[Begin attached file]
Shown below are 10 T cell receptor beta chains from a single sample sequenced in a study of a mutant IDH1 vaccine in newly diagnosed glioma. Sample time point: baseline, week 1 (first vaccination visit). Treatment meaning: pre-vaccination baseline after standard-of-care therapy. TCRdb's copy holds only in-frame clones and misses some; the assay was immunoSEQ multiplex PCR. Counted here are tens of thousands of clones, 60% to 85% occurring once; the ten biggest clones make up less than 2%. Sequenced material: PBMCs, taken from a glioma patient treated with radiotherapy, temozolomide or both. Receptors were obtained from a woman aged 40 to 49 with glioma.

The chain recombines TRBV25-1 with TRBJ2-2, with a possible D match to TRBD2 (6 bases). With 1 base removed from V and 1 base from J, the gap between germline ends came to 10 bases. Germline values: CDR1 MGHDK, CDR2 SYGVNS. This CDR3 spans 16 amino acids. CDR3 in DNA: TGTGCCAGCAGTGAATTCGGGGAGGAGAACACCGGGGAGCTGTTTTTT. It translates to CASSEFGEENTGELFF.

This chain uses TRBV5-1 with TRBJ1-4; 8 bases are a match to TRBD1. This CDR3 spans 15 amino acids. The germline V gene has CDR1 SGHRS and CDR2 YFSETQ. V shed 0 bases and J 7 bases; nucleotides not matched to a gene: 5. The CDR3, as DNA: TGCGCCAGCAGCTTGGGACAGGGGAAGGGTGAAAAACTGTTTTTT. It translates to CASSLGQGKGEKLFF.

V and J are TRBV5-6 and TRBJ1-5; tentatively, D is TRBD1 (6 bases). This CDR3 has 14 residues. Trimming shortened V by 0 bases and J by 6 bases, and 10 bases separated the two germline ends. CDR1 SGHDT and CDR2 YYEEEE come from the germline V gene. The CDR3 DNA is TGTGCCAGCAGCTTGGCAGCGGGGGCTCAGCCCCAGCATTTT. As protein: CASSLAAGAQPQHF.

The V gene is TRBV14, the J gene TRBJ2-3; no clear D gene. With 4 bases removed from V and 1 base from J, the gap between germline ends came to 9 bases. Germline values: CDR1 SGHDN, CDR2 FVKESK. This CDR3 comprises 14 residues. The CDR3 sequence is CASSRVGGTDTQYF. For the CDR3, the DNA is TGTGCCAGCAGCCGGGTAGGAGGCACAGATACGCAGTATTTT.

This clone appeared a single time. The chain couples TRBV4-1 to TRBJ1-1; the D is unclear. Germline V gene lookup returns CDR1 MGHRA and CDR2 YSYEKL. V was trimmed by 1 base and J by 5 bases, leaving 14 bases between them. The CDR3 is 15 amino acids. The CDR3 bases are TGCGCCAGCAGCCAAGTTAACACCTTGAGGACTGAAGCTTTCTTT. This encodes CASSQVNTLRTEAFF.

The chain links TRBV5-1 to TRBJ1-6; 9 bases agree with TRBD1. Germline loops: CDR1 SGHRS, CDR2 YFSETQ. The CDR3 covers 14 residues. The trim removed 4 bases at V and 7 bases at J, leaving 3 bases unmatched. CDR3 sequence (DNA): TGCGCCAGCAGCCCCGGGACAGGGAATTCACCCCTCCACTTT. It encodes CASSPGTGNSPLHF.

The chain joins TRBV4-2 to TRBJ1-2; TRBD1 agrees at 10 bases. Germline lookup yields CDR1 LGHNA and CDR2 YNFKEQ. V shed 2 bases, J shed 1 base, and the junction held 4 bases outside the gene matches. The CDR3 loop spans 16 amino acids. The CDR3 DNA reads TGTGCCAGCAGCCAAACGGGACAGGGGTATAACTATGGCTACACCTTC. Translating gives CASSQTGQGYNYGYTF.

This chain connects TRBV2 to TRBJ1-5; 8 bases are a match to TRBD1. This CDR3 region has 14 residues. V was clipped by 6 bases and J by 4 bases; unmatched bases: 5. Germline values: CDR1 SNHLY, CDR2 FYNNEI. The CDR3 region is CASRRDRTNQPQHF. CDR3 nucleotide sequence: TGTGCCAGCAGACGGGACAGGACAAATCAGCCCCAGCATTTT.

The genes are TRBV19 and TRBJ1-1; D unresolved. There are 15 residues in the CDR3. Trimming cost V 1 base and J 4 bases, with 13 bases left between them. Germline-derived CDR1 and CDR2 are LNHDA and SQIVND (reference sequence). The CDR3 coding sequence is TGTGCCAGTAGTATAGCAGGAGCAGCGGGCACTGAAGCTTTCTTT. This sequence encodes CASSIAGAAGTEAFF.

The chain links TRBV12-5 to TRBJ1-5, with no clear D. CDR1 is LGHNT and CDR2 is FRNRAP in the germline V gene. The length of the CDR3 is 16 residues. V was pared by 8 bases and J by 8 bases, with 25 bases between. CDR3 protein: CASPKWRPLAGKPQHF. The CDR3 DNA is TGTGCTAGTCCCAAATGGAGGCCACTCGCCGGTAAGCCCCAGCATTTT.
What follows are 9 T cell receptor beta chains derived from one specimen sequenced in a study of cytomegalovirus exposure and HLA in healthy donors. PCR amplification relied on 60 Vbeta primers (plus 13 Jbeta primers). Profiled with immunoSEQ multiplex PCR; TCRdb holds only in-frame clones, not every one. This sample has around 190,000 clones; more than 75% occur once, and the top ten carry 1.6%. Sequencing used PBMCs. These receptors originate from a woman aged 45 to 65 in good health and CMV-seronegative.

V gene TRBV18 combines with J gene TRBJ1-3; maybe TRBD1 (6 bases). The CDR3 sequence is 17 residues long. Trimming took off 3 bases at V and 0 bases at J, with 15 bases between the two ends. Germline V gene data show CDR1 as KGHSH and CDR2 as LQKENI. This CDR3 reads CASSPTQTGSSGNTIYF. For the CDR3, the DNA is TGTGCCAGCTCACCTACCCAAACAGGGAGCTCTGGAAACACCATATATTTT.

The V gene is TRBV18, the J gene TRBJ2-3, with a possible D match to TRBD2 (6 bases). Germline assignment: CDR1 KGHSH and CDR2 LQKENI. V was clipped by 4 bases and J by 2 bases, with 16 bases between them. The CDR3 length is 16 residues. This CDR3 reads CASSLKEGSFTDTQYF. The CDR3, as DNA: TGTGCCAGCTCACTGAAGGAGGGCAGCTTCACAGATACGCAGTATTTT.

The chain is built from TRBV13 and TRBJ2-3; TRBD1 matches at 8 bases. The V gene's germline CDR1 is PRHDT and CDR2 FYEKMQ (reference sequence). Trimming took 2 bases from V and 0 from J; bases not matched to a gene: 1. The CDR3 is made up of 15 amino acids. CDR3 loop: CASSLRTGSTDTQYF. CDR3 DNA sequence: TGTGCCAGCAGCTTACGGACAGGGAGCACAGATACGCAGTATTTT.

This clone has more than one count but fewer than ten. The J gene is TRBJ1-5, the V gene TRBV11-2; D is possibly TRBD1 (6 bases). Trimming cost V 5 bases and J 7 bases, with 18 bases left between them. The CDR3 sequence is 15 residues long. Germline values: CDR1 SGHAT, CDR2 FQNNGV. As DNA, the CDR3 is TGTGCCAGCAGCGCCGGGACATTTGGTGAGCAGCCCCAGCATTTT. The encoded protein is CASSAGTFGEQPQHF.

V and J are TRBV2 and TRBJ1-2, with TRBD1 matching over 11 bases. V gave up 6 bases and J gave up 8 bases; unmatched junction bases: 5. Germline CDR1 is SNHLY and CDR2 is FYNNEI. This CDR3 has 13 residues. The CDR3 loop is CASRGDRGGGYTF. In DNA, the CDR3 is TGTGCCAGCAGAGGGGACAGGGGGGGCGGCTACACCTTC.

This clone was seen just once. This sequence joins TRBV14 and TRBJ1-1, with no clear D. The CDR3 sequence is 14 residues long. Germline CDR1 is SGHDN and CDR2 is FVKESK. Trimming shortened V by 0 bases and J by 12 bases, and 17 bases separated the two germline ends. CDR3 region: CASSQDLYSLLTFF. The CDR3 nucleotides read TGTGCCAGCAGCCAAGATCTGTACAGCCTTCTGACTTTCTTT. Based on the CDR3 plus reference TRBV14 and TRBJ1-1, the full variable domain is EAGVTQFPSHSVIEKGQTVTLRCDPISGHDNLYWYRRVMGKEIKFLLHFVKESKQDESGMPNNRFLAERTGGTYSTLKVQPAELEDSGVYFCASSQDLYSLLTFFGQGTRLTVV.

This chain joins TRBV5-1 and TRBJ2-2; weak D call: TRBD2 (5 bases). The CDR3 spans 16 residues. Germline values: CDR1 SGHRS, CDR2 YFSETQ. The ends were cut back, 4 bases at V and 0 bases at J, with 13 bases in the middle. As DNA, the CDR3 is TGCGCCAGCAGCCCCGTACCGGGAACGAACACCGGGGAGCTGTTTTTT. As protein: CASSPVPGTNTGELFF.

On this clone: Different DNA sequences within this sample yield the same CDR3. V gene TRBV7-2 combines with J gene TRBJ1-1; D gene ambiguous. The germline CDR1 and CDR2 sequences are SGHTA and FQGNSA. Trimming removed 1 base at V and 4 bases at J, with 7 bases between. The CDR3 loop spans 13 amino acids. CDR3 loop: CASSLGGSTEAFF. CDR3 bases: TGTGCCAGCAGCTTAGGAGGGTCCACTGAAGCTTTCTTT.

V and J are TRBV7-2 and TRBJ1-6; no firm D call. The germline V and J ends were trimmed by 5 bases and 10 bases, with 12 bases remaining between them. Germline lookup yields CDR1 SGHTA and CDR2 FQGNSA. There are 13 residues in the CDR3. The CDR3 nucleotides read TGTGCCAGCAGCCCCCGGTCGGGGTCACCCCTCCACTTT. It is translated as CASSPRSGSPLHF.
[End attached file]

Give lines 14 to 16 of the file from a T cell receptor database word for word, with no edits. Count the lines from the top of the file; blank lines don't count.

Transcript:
The V gene is TRBV18, the J gene TRBJ2-3, with a possible D match to TRBD2 (6 bases). Germline assignment: CDR1 KGHSH and CDR2 LQKENI. V was clipped by 4 bases and J by 2 bases, with 16 bases between them. The CDR3 length is 16 residues. This CDR3 reads CASSLKEGSFTDTQYF. The CDR3, as DNA: TGTGCCAGCTCACTGAAGGAGGGCAGCTTCACAGATACGCAGTATTTT.

The chain is built from TRBV13 and TRBJ2-3; TRBD1 matches at 8 bases. The V gene's germline CDR1 is PRHDT and CDR2 FYEKMQ (reference sequence). Trimming took 2 bases from V and 0 from J; bases not matched to a gene: 1. The CDR3 is made up of 15 amino acids. CDR3 loop: CASSLRTGSTDTQYF. CDR3 DNA sequence: TGTGCCAGCAGCTTACGGACAGGGAGCACAGATACGCAGTATTTT.

This clone has more than one count but fewer than ten. The J gene is TRBJ1-5, the V gene TRBV11-2; D is possibly TRBD1 (6 bases). Trimming cost V 5 bases and J 7 bases, with 18 bases left between them. The CDR3 sequence is 15 residues long. Germline values: CDR1 SGHAT, CDR2 FQNNGV. As DNA, the CDR3 is TGTGCCAGCAGCGCCGGGACATTTGGTGAGCAGCCCCAGCATTTT. The encoded protein is CASSAGTFGEQPQHF.